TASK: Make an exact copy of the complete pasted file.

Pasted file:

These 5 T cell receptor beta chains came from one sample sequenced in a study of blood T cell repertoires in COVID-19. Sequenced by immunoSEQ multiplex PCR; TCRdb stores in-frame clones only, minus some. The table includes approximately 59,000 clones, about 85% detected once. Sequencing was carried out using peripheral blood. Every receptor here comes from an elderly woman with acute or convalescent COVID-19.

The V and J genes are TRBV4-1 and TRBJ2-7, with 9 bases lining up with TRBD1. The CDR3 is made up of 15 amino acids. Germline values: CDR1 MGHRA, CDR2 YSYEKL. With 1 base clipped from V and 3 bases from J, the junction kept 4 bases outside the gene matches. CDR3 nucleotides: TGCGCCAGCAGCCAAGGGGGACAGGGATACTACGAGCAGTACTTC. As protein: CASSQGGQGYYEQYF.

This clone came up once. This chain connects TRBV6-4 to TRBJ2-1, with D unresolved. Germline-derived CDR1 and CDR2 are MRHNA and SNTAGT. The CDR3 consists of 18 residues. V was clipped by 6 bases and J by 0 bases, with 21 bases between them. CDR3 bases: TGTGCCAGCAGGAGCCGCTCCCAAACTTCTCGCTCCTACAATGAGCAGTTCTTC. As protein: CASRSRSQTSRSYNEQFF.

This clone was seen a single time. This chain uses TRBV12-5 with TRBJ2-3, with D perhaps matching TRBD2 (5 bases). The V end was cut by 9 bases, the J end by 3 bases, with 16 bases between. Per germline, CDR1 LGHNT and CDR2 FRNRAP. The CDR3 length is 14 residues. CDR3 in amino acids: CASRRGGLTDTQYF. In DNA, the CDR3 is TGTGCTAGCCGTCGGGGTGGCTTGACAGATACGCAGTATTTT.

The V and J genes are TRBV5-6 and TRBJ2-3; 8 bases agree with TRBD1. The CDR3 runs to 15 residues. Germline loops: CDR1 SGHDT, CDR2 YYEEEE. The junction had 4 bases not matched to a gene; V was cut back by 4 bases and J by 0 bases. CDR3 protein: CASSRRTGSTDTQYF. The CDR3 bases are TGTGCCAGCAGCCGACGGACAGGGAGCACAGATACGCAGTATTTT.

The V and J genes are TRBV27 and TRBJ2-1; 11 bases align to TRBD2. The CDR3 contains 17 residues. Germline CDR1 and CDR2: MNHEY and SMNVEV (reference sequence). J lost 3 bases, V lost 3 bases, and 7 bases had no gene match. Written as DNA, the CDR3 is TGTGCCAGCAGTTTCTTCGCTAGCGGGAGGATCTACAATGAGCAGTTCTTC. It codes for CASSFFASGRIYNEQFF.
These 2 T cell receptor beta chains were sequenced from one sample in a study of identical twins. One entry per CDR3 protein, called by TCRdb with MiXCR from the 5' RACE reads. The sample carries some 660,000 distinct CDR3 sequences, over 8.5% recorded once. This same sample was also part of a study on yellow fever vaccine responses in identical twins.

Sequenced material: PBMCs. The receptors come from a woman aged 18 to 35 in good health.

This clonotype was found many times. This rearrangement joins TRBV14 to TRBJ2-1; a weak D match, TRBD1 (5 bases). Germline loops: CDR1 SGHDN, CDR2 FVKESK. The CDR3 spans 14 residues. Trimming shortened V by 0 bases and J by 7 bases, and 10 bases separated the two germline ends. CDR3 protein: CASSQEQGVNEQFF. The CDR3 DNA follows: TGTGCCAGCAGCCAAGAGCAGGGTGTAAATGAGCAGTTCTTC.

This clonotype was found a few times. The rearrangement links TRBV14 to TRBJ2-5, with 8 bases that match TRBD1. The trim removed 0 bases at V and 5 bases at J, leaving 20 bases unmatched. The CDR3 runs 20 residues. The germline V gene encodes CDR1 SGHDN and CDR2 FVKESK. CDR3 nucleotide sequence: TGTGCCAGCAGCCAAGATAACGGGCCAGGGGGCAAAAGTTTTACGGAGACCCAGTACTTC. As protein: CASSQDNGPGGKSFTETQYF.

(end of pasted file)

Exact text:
These 5 T cell receptor beta chains came from one sample sequenced in a study of blood T cell repertoires in COVID-19. Sequenced by immunoSEQ multiplex PCR; TCRdb stores in-frame clones only, minus some. The table includes approximately 59,000 clones, about 85% detected once. Sequencing was carried out using peripheral blood. Every receptor here comes from an elderly woman with acute or convalescent COVID-19.

The V and J genes are TRBV4-1 and TRBJ2-7, with 9 bases lining up with TRBD1. The CDR3 is made up of 15 amino acids. Germline values: CDR1 MGHRA, CDR2 YSYEKL. With 1 base clipped from V and 3 bases from J, the junction kept 4 bases outside the gene matches. CDR3 nucleotides: TGCGCCAGCAGCCAAGGGGGACAGGGATACTACGAGCAGTACTTC. As protein: CASSQGGQGYYEQYF.

This clone came up once. This chain connects TRBV6-4 to TRBJ2-1, with D unresolved. Germline-derived CDR1 and CDR2 are MRHNA and SNTAGT. The CDR3 consists of 18 residues. V was clipped by 6 bases and J by 0 bases, with 21 bases between them. CDR3 bases: TGTGCCAGCAGGAGCCGCTCCCAAACTTCTCGCTCCTACAATGAGCAGTTCTTC. As protein: CASRSRSQTSRSYNEQFF.

This clone was seen a single time. This chain uses TRBV12-5 with TRBJ2-3, with D perhaps matching TRBD2 (5 bases). The V end was cut by 9 bases, the J end by 3 bases, with 16 bases between. Per germline, CDR1 LGHNT and CDR2 FRNRAP. The CDR3 length is 14 residues. CDR3 in amino acids: CASRRGGLTDTQYF. In DNA, the CDR3 is TGTGCTAGCCGTCGGGGTGGCTTGACAGATACGCAGTATTTT.

The V and J genes are TRBV5-6 and TRBJ2-3; 8 bases agree with TRBD1. The CDR3 runs to 15 residues. Germline loops: CDR1 SGHDT, CDR2 YYEEEE. The junction had 4 bases not matched to a gene; V was cut back by 4 bases and J by 0 bases. CDR3 protein: CASSRRTGSTDTQYF. The CDR3 bases are TGTGCCAGCAGCCGACGGACAGGGAGCACAGATACGCAGTATTTT.

The V and J genes are TRBV27 and TRBJ2-1; 11 bases align to TRBD2. The CDR3 contains 17 residues. Germline CDR1 and CDR2: MNHEY and SMNVEV (reference sequence). J lost 3 bases, V lost 3 bases, and 7 bases had no gene match. Written as DNA, the CDR3 is TGTGCCAGCAGTTTCTTCGCTAGCGGGAGGATCTACAATGAGCAGTTCTTC. It codes for CASSFFASGRIYNEQFF.
These 2 T cell receptor beta chains were sequenced from one sample in a study of identical twins. One entry per CDR3 protein, called by TCRdb with MiXCR from the 5' RACE reads. The sample carries some 660,000 distinct CDR3 sequences, over 8.5% recorded once. This same sample was also part of a study on yellow fever vaccine responses in identical twins.

Sequenced material: PBMCs. The receptors come from a woman aged 18 to 35 in good health.

This clonotype was found many times. This rearrangement joins TRBV14 to TRBJ2-1; a weak D match, TRBD1 (5 bases). Germline loops: CDR1 SGHDN, CDR2 FVKESK. The CDR3 spans 14 residues. Trimming shortened V by 0 bases and J by 7 bases, and 10 bases separated the two germline ends. CDR3 protein: CASSQEQGVNEQFF. The CDR3 DNA follows: TGTGCCAGCAGCCAAGAGCAGGGTGTAAATGAGCAGTTCTTC.

This clonotype was found a few times. The rearrangement links TRBV14 to TRBJ2-5, with 8 bases that match TRBD1. The trim removed 0 bases at V and 5 bases at J, leaving 20 bases unmatched. The CDR3 runs 20 residues. The germline V gene encodes CDR1 SGHDN and CDR2 FVKESK. CDR3 nucleotide sequence: TGTGCCAGCAGCCAAGATAACGGGCCAGGGGGCAAAAGTTTTACGGAGACCCAGTACTTC. As protein: CASSQDNGPGGKSFTETQYF.